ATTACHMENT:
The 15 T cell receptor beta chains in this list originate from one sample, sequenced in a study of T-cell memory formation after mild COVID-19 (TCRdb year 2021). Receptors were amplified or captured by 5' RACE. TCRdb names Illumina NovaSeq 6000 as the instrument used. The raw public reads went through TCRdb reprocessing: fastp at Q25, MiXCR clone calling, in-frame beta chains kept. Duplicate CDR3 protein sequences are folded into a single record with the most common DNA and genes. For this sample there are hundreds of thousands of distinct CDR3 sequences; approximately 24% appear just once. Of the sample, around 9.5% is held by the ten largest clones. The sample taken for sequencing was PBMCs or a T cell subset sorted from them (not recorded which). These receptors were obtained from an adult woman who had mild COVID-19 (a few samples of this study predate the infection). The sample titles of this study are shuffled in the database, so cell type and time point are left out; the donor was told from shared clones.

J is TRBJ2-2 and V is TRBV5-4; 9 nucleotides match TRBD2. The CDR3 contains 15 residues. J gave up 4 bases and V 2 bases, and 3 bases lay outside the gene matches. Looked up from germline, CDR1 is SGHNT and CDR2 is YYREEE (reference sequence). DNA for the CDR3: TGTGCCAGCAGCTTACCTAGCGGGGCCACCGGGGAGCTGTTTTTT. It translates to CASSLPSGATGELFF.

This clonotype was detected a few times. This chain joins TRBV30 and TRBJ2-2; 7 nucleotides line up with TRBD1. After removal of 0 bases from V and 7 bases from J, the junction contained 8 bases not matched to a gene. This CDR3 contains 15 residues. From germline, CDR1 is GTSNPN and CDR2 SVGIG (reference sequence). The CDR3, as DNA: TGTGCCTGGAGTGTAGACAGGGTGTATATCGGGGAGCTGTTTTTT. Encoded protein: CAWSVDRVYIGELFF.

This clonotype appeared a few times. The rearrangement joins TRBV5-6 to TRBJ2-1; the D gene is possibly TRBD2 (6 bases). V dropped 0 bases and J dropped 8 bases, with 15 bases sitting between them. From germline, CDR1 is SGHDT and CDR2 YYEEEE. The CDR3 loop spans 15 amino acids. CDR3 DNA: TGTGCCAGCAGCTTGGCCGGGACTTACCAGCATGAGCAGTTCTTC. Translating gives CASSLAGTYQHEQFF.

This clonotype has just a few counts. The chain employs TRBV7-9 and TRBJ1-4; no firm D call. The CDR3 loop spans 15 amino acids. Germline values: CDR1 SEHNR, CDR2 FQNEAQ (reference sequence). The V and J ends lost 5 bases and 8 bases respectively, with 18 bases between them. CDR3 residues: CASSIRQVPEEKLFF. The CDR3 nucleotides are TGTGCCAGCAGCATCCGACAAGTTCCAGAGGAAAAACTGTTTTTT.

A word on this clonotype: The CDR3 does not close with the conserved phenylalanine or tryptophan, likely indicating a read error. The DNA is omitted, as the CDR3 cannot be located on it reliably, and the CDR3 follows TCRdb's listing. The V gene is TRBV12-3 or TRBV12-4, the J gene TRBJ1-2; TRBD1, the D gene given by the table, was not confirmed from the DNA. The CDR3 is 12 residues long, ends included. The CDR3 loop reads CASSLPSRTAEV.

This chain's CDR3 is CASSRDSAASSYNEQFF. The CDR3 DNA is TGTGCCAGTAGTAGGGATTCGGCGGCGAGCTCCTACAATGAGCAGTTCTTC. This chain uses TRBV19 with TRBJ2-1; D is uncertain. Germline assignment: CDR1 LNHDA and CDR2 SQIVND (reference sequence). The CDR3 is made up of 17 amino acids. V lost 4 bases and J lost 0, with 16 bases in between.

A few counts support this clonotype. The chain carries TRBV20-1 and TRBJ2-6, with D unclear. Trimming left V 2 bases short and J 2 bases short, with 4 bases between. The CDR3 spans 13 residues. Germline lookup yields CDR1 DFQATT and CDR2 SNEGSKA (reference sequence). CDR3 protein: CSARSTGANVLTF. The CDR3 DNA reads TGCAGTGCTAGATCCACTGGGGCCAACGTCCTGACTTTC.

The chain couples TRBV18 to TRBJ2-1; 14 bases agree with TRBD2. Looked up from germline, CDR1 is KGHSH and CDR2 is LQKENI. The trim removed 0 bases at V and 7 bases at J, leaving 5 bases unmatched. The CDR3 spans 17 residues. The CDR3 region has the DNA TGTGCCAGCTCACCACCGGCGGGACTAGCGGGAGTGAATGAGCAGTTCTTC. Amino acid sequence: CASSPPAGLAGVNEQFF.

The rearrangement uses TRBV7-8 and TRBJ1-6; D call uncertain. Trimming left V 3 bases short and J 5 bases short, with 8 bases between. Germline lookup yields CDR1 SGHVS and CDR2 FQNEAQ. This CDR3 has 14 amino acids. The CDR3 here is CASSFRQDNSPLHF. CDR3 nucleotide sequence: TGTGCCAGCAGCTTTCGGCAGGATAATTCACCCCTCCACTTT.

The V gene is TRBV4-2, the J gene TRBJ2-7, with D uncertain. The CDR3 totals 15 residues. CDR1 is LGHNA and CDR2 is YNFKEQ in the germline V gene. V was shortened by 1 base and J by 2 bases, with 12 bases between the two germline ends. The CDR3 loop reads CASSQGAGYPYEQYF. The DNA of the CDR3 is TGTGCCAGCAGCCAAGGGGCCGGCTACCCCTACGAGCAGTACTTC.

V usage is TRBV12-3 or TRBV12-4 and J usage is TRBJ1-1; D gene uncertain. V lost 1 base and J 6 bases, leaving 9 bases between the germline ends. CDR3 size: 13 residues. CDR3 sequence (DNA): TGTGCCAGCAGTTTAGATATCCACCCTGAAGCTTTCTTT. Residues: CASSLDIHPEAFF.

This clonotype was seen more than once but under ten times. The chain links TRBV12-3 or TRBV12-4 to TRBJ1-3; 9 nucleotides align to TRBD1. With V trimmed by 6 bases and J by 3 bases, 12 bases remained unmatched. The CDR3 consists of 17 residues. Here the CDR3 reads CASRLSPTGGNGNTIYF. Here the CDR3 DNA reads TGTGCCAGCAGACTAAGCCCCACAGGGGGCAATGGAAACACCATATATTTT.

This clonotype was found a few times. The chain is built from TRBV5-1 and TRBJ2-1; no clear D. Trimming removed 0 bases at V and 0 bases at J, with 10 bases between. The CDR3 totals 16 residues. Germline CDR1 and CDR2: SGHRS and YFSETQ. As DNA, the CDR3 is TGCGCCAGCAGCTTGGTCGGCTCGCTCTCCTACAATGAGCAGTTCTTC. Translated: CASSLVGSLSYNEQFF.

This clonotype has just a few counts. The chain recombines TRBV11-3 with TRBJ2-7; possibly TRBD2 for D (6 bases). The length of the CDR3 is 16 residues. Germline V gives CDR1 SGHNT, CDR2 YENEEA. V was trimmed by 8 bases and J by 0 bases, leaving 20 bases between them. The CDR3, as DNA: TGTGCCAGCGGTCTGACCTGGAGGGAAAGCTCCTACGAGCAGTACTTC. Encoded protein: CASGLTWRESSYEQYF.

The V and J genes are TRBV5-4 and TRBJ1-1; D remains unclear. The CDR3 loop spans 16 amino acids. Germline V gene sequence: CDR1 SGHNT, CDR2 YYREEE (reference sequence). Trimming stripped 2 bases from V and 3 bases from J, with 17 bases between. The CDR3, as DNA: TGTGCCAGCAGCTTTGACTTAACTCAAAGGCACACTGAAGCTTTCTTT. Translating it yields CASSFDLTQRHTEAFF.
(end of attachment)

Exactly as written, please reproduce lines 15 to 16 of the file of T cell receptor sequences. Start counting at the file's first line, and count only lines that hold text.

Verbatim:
This clonotype has just a few counts. The chain recombines TRBV11-3 with TRBJ2-7; possibly TRBD2 for D (6 bases). The length of the CDR3 is 16 residues. Germline V gives CDR1 SGHNT, CDR2 YENEEA. V was trimmed by 8 bases and J by 0 bases, leaving 20 bases between them. The CDR3, as DNA: TGTGCCAGCGGTCTGACCTGGAGGGAAAGCTCCTACGAGCAGTACTTC. Encoded protein: CASGLTWRESSYEQYF.

The V and J genes are TRBV5-4 and TRBJ1-1; D remains unclear. The CDR3 loop spans 16 amino acids. Germline V gene sequence: CDR1 SGHNT, CDR2 YYREEE (reference sequence). Trimming stripped 2 bases from V and 3 bases from J, with 17 bases between. The CDR3, as DNA: TGTGCCAGCAGCTTTGACTTAACTCAAAGGCACACTGAAGCTTTCTTT. Translating it yields CASSFDLTQRHTEAFF.